Reuters Photographer / Reuters
redmal via Getty Images
Budget 2017 earmarked a whopping $11 billion for housing and homelessness. There's no doubt this will have a big impact. However, these funds must not only build affordable housing, they must align with poverty reduction strategies and mental health and recovery initiatives if we are to truly reduce long-term homelessness.
Mark Blinch / Reuters
Budget 2017 proposes to invest more than $11.2 billion over 11 years in a variety of initiatives designed to build, renew and repair Canada's stock of affordable housing, and help ensure that Canadians have affordable housing that meets their needs. But so far it fails to address key market-related issues - again.
vkyryl via Getty Images
Spring has sprung, and while spring season is normally an occasion to celebrate, with days growing longer, weather getting warmer and real estate heading into busy season, everything feels a little different this year. Canada's real estate markets are dealing with myriad of issues.
karamysh via Getty Images
Given the tenor of hate and division that surrounds us, here's an invitation to focus on something positive, and something achievable; something that will bring benefit to communities across the country, and build better health outcomes for all Canadians.
Roberto Machado Noa via Getty Images
Prospective homebuyers face a growing list of challenges -- from skyrocketing prices in Vancouver and Toronto, to soft conditions in Alberta, to another round of mortgage rule changes. But there are some good reasons 2017 is still a good year to buy a home in Canada.
Chris Wattie / Reuters
Canadians spoke loud and clear. They want a strong, collaborative national housing strategy to facilitate housing for those most in need, address the unique challenges facing indigenous peoples, eliminate homelessness, make housing more affordable and improve data collection, analysis and research.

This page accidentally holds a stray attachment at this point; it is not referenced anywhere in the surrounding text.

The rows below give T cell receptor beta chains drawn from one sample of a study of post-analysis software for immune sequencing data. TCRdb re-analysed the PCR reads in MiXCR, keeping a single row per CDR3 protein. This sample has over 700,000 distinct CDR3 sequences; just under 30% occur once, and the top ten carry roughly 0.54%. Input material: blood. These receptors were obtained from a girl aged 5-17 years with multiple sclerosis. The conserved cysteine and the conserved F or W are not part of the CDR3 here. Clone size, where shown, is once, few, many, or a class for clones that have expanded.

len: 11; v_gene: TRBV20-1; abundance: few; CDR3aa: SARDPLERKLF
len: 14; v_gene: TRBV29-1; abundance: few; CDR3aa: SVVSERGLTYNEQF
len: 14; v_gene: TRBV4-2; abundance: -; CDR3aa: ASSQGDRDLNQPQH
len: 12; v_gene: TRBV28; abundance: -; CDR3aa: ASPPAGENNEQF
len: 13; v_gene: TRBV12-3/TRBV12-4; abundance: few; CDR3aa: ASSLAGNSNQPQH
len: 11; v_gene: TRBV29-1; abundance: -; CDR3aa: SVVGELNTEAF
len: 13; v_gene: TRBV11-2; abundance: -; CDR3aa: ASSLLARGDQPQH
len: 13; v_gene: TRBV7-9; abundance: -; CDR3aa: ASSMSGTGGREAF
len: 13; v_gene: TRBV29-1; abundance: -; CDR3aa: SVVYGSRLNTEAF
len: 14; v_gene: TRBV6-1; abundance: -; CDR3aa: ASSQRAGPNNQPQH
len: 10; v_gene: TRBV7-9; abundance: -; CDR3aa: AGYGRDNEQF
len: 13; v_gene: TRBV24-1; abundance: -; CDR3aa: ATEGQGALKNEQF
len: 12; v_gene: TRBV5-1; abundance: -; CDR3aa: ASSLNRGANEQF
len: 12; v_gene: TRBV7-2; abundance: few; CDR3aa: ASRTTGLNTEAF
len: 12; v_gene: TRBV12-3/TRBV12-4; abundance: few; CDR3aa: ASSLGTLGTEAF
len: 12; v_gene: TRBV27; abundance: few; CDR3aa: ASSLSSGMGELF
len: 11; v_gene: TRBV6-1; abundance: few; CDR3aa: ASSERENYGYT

Rob Atkins via Getty Images
The recognition of housing as a human right by Minister Duclos' office could be the turning point -- not just for how we view housing, but for poverty and other economic rights violations as well. To see housing as a right looks beyond the physical structure of a shelter to a number of other factors: access to sanitation, location, and access to services or employment, community, security of tenure, and cultural adequacy, as well as other rights such as health, life and dignity.
Blend Images - Mike Kemp via Getty Images
There's less than one week to go until the federal government tables its national housing strategy report on November 22, following months of consultations with the provinces and territories, industry experts and everyday Canadians. What will, or should, our national housing strategy look like?
The next several weeks are crucial in Canada's housing market. Ottawa's Let's Talk Housing initiative wrapped up consultations in late October, and is now working toward tabling the results on Nov. 22. But for anyone expecting a full-on housing policy on that date -- best not hold your breath.
Women's homelessness is a significant, yet often hidden, crisis facing this country. Research shows that for every person who is absolutely homeless, there are at least three more who fall into the hidden homelessness category.
Photobuay via Getty Images
According to the Canada Mortgage and Housing Corporation, 12.5 per cent of all Canadian households experience an affordability crisis every day. Let me be clear -- this crisis is not limited to the real estate markets in Toronto and Vancouver. It is endemic and disproportionally affects low income working families, seniors, Indigenous people and recent immigrants. This is a large segment of our population that continually struggles to pay for the necessities of life.
A decade ago when I was considering a future in politics, one of the people I spoke to as I made up my mind was the former Mayor of Toronto David Crombie. He asked me why I wanted to run and my reply was blunt. I want to build housing. So I did.
Hemera Technologies via Getty Images
Feds working on national housing strategy.
The evidence is clear. Social factors, like housing, income and wealth, educational background, and race are more powerful determinants of health outcomes than our behaviours, genes, or even the healthcare system itself.